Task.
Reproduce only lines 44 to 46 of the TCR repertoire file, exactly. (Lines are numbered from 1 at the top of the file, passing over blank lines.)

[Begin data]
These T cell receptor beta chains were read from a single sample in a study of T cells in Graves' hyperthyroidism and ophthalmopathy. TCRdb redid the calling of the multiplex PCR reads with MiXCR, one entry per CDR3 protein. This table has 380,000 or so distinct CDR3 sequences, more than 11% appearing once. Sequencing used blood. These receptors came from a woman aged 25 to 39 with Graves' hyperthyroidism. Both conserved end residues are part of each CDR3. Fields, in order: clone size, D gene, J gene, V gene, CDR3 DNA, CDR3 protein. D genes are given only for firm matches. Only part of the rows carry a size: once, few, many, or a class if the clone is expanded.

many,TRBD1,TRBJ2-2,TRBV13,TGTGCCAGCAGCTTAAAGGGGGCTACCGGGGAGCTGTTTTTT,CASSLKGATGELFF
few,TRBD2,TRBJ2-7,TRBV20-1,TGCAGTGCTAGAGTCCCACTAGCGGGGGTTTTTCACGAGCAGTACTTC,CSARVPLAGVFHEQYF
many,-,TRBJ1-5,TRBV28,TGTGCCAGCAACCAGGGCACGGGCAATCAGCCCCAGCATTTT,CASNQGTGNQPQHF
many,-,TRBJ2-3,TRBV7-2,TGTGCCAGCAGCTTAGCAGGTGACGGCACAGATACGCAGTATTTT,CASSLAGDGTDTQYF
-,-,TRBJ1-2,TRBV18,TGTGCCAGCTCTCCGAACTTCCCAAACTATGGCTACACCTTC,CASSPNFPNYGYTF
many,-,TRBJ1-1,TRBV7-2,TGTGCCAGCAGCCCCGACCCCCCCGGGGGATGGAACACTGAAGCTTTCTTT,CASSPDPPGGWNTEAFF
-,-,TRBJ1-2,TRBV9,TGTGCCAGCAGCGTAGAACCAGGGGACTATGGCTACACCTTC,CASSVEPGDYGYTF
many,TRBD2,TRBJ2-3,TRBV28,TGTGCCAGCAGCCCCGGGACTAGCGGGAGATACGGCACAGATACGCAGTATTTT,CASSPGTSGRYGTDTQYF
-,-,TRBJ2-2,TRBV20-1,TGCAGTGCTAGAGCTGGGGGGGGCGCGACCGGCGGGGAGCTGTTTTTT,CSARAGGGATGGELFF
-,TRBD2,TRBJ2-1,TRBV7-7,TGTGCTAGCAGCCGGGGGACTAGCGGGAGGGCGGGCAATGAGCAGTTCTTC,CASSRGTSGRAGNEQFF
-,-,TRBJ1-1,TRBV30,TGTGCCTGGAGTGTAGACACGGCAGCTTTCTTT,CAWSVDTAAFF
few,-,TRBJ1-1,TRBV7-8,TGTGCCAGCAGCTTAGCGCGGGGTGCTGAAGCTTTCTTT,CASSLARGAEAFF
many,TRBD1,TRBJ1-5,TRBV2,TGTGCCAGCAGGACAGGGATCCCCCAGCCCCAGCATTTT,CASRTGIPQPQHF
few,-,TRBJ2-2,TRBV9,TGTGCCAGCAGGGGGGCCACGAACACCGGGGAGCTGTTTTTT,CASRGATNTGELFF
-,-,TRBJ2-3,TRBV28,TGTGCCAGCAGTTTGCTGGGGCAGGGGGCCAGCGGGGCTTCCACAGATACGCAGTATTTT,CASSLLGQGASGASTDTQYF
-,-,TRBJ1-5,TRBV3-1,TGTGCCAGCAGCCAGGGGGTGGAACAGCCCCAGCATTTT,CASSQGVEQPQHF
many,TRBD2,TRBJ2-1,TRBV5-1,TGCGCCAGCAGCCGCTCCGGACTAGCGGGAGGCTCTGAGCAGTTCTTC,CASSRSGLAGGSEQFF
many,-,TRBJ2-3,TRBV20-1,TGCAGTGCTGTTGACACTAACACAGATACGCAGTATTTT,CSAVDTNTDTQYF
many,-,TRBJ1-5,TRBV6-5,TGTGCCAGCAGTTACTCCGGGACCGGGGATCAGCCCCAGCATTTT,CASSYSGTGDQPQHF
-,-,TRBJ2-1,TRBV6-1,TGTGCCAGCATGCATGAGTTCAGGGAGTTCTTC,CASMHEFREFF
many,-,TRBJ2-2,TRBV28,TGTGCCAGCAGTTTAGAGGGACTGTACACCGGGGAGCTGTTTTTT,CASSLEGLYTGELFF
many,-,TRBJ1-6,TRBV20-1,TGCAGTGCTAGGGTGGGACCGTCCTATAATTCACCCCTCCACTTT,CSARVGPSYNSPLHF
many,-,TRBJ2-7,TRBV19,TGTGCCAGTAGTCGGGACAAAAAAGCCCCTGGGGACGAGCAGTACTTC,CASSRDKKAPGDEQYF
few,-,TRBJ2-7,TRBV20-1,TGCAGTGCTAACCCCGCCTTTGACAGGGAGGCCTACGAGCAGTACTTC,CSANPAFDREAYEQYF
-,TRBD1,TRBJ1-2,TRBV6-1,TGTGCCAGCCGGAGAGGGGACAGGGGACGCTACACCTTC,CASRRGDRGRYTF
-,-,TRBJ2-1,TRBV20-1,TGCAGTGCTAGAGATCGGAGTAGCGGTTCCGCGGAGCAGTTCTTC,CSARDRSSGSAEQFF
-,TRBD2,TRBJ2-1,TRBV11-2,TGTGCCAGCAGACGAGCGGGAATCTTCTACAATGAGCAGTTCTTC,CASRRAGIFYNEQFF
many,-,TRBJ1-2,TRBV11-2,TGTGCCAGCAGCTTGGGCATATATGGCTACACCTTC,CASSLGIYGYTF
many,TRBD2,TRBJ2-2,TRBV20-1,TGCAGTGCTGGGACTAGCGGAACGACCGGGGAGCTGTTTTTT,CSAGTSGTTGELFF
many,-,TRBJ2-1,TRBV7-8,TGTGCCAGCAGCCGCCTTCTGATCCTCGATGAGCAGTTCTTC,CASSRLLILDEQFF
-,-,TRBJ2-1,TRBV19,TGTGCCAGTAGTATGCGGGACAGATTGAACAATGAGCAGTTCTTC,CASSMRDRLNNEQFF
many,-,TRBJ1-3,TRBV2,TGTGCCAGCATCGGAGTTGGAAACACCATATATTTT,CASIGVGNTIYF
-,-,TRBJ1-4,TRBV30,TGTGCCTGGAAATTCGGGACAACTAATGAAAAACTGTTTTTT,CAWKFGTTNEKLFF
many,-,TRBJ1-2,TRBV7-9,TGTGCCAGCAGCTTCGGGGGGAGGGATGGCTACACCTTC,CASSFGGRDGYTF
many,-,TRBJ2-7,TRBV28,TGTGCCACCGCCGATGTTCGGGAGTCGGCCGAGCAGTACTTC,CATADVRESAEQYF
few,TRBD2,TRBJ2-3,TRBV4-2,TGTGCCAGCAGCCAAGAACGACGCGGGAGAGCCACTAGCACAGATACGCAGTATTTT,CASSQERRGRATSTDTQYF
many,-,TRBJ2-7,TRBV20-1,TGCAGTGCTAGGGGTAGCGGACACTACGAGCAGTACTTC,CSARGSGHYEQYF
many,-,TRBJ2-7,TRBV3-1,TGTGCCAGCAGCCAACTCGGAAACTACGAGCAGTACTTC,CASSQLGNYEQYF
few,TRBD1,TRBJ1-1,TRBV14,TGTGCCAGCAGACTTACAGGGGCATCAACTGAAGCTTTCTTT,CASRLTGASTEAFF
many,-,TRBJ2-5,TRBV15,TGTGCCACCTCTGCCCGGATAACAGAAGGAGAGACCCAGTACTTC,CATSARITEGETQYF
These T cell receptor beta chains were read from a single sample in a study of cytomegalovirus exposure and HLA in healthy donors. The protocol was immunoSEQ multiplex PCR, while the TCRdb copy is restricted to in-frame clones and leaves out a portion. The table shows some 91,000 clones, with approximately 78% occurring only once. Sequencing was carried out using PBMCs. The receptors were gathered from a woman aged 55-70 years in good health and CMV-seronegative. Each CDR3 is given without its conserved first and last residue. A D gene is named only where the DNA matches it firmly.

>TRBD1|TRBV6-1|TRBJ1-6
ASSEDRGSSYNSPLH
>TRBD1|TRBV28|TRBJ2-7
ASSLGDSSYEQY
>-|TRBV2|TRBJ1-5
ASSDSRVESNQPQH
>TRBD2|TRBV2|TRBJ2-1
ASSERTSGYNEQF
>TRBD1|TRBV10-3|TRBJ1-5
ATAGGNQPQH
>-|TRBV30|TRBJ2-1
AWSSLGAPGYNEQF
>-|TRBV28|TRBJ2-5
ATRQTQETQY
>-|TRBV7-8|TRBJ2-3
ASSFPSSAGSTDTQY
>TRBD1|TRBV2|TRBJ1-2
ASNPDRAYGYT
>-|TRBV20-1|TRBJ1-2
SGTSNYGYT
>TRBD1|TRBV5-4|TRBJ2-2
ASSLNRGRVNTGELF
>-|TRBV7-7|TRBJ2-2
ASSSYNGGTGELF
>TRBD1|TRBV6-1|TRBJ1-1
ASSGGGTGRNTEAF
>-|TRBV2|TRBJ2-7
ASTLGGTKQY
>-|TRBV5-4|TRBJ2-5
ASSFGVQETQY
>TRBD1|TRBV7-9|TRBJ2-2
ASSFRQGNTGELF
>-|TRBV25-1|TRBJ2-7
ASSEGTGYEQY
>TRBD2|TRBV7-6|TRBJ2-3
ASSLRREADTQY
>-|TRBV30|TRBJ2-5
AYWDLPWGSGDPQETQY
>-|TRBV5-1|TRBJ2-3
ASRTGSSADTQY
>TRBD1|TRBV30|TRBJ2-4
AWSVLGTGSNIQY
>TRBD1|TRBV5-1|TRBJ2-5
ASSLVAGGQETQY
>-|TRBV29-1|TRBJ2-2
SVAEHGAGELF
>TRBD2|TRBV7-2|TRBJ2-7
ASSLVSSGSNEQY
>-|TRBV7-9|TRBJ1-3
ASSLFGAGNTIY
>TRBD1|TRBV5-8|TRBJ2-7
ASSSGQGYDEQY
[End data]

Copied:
ASSEDRGSSYNSPLH
>TRBD1|TRBV28|TRBJ2-7
ASSLGDSSYEQY